RACP Fellows in Focus: Dr Nikki Bart

Date published:
21 Jun 2021

RACP Fellows Dr Nikki Bart

Dr Nikki Bart is a heart failure and transplant cardiologist at St Vincent's Hospital in Sydney, Australia. She has a long list of accomplishments including a PhD at Oxford University as a Sir John Monash Scholar and has also been awarded a Fulbright scholarship to further her research at Harvard Medical School. It has also been well documented that not only is she a celebrated cardiologist, she is also a world record-breaking mountaineer who, with her mother, were the first mother and daughter team to climb Mount Everest. In completing this challenge, they also became the first mother and daughter team to smash the Seven Summits, that is, the highest peak on each continent.

We were interested to understand more about an incredibly inspirational human and what provides her with real pleasure within her role at St Vincent’s Hospital. She shared, “One of the joys of cardiology for me is that it is acute medicine. You see patients when they're critically unwell, and at their most vulnerable, and you get to make a meaningful difference to their care. You also get to follow patients up long term, after their heart attack or first admission with heart failure. I see them in my clinic down the line when they are well and get to talk to them about their families and their passions, and I love this aspect of the job.”

“I love that it's very cutting-edge. You've got to stay completely up-to-date with everything, because there's always a new valve or type of device or new treatment. That very much keeps me on my toes. I liked the challenge of that. I like that it's very diverse, and you get a little bit of everything.”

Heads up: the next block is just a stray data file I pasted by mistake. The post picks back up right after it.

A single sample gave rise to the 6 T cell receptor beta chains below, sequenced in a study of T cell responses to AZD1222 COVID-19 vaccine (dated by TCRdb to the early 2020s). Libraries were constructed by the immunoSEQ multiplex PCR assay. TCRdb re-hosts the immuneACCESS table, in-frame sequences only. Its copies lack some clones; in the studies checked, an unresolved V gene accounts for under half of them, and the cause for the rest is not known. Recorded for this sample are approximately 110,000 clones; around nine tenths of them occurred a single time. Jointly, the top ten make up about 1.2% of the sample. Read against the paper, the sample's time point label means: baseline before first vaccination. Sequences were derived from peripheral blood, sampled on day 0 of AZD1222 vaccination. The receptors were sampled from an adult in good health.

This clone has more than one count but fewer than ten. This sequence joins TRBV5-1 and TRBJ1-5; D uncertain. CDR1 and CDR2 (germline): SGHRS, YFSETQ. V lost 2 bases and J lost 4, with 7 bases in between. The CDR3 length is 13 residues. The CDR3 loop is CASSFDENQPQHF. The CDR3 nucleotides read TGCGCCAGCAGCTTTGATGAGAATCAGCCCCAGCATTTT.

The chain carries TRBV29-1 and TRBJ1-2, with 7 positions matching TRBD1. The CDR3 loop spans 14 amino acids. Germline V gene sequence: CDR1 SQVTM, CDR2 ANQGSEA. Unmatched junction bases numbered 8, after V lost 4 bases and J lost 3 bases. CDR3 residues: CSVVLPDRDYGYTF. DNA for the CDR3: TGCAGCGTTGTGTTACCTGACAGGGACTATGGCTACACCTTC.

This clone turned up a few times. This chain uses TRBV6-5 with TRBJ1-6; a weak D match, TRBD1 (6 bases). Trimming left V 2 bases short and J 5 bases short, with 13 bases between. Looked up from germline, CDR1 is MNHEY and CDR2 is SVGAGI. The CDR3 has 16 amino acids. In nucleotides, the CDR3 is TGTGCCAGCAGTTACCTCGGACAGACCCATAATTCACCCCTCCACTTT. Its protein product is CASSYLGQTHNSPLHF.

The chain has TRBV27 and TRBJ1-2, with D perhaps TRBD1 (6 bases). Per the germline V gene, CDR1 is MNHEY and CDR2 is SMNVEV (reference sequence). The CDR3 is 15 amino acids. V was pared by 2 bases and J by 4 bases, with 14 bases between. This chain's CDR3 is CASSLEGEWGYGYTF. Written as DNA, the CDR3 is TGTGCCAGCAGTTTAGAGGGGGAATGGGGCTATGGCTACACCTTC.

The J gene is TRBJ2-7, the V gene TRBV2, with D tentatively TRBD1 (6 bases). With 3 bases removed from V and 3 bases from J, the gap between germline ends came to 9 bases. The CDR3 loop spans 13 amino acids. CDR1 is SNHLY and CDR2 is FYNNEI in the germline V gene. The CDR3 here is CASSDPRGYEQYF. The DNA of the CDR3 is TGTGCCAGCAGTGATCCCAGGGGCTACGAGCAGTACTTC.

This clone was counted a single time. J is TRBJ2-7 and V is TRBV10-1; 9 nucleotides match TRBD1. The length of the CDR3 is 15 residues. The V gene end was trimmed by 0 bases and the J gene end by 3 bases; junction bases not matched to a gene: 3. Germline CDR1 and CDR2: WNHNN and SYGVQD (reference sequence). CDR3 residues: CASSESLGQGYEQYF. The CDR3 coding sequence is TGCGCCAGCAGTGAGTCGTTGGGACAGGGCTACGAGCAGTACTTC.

Nikki’s passion for what she does is deeply compelling, she feels her most valuable skill that allows her to be the best is “my ability to look at the presenting problem, obviously that's the acute thing that needs to be fixed, but I also like to think about the patient as a whole. For example, their comorbidities, their social history, what really matters to them, and treat them as a whole person”.

For someone that has climbed to the highest altitude possible on our planet, you would have thought that Nikki would simply laugh in the face of adversity, but humble as ever, she noted that, “We [St Vincent’s] retrieve the sickest patients in the country. None of them are straightforward. It’s like a puzzle. You've got this very sick patient, but you've got to think about why they are like this and what you can do. There are lots of treatment options and sometimes they conflict. It's not like they come in with A, so you do B and the answer is C. There's a multitude of things going on and often with these complex patients, it's the challenge of problem solving that I love."

“I am very privileged to work as part of a large and amazing multidisciplinary team including surgeons, other cardiologists, transplant coordinators, junior doctors, social workers and physiotherapists, and everyone has a vital role to play. When a patient is challenging, you do need the whole team to work collaboratively, to see them improve."

Working as part of a unit to solve mind-boggling problem and pushing her body to the limit in her personal life would surely leave little room for much else, but this wasn’t the case for the intrepid adventurer, “I do a lot of teaching. I'm incredibly passionate about medical education. I teach the Basic Trainees and I've also had the unique role of being able to mentor a few trainees. Being able to mentor someone to get them through that difficult period, and then seeing them out the other side, I really love.”

And for those thinking of attempting to follow her footsteps, she offered, “I'm a passionate believer of having a life outside of medicine. I think that it makes you a better doctor. Sometimes, unfortunately, the demands of the system can become very overwhelming. Protecting what precious time you have is so important. I'm a real advocate for that. Whether it be reading or cooking or walking or whatever it is, being able to have that space outside of medicine will make you a better doctor.” 

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